On September 23, 2021, the Tribunal administratif du travail [Administrative Labour Tribunal] (the “Tribunal”) determined that a COVID-19 infection could constitute an employment injury, within the meaning of the Act respecting industrial accidents and occupational diseases (the “Act”).

The Facts

A worker employed as a truck driver alleged that he suffered an occupational injury due to having been infected and diagnosed with COVID-19.

In the performance of his duties, the worker was required to be in confined spaces where it was impossible to maintain the physical distancing required by public health authorities. As a result, he was sometimes in close contact with his colleagues. He was also in direct contact with others.

At the time of the events, face masks were not required to be worn in this workplace. Consequently, the company’s workers were not wearing masks or protective gloves.

In May 2020, five employees at the warehouse where this particular worker was working were infected with COVID-19. The worker had been in close contact with each of them in the course of his duties, and in particular with an employee who had contracted the virus a week prior.

Shortly thereafter, the worker reported to work and realized he had lost his sense of smell. He subsequently tested positive for COVID-19.

He then filed a claim with the Commission des normes, de l’équité, de la santé et de la sécurité du travail [Labour Standards, Pay Equity and Workplace Health and Safety Board] (the “CNESST”) to establish that he had suffered an occupational injury. The CNESST denied the worker’s claim; that decision was later confirmed by the Direction de la révision administrative [Administrative Review Branch].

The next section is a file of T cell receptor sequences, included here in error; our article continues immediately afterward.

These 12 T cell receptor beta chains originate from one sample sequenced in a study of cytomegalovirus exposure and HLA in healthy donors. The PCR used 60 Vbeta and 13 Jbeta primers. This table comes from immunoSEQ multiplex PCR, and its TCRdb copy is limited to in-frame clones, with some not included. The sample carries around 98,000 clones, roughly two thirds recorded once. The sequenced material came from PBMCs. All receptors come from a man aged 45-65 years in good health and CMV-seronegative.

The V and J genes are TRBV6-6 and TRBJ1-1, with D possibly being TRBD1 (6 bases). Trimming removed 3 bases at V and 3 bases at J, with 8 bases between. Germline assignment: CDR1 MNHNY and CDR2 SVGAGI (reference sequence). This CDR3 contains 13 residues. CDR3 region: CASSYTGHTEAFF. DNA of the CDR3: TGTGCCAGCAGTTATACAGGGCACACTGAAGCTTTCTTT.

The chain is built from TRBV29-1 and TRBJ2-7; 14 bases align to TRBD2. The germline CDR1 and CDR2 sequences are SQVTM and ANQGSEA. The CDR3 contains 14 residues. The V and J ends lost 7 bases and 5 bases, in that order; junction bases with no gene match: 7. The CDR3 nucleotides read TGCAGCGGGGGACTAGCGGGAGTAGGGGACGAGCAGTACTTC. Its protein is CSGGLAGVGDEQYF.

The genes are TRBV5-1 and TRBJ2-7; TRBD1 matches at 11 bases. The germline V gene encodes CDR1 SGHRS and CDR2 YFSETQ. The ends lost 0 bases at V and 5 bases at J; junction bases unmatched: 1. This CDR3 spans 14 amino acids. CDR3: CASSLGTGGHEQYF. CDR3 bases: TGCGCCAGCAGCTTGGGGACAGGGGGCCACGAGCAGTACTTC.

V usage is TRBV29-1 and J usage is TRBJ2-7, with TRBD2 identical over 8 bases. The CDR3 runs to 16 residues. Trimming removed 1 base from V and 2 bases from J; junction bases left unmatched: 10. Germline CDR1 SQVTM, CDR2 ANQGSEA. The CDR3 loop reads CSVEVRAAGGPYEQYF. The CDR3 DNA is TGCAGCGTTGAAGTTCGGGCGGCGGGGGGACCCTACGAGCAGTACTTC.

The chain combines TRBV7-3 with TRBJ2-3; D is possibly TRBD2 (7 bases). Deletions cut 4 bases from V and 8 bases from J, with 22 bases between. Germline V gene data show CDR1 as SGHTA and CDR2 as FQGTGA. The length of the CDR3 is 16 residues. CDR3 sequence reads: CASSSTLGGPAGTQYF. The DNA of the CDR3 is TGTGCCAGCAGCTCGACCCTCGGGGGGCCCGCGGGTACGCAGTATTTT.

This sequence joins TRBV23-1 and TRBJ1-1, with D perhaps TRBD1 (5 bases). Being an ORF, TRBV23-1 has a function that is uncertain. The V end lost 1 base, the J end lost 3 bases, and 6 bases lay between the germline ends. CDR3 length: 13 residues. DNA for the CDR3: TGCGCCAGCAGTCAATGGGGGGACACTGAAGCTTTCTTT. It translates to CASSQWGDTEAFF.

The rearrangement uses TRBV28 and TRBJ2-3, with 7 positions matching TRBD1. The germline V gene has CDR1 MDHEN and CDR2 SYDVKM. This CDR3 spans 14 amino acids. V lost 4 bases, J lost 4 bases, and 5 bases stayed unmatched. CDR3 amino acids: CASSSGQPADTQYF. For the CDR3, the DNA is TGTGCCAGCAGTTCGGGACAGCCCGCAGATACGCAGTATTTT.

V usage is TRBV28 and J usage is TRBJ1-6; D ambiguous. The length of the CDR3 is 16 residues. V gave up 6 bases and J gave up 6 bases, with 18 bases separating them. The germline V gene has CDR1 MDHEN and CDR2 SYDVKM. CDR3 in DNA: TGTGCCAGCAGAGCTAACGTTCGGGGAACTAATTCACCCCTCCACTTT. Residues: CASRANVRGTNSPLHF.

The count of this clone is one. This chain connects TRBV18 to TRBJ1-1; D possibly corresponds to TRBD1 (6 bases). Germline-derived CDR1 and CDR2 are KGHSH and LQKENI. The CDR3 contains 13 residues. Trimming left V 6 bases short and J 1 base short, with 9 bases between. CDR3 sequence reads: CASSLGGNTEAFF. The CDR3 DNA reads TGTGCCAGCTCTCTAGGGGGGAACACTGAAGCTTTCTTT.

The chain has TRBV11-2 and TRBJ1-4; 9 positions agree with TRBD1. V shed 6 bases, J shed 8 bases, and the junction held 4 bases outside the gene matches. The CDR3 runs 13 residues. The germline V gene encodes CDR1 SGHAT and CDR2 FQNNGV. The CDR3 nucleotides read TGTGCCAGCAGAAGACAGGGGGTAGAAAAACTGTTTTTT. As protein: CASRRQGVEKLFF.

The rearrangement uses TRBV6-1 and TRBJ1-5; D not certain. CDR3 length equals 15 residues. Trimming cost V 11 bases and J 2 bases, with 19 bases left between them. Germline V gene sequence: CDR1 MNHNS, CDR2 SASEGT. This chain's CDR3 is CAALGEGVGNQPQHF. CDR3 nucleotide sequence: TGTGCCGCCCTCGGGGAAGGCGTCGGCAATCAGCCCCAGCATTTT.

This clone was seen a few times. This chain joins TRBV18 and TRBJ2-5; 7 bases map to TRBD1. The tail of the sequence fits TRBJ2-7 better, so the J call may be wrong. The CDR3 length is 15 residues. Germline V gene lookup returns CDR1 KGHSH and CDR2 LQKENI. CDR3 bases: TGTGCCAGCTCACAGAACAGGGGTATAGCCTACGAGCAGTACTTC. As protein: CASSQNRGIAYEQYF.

The worker therefore brought these decisions before the Tribunal to determine whether a COVID-19 infection could constitute an occupational injury within the meaning of the Act.


The Tribunal noted at the outset that a COVID-19 infection constitutes a disease. Consequently, the worker had to show that this disease was contracted during a work accident. Depending on the circumstances, the fact that a person has been in contact with a virus can be an unforeseen and sudden event.

The Tribunal stated that it did not have to determine the precise timing of the transmission, but rather whether the infection in question was most likely contracted in the workplace.

The evidence showed that the worker had not been exposed to COVID-19 outside the workplace.

This made it more likely that the infection was contracted in the workplace than elsewhere. The Tribunal therefore declared that the worker had suffered an occupational injury diagnosed as a COVID-19 infection.


  • This decision, one of the first to establish that a COVID-19 infection can constitute an employment injury, should serve as a reminder to employers of the importance of complying with and applying the directives and recommendations of public health authorities and the CNESST;
  • More than two years after the beginning of the pandemic, its legal consequences and impacts on the workplaces are still being felt;
  • In this context, despite improvements in Canada’s pandemic situation, we can only encourage employers across the country to put in place the necessary health measures to avoid being faced with such a situation;
  • Physical distancing, masking, triage of symptomatic workers, promotion of hand hygiene, and isolation guidelines are measures that could help Canadian employers avoid workplace outbreaks, which could potentially result in claims being made to the appropriate provincial workers’ compensation boards;
  • Although this decision was rendered in Quebec, the principles it sets out regarding the relationship between infections and the workplace could be applied by tribunals and their decision-makers in other provinces.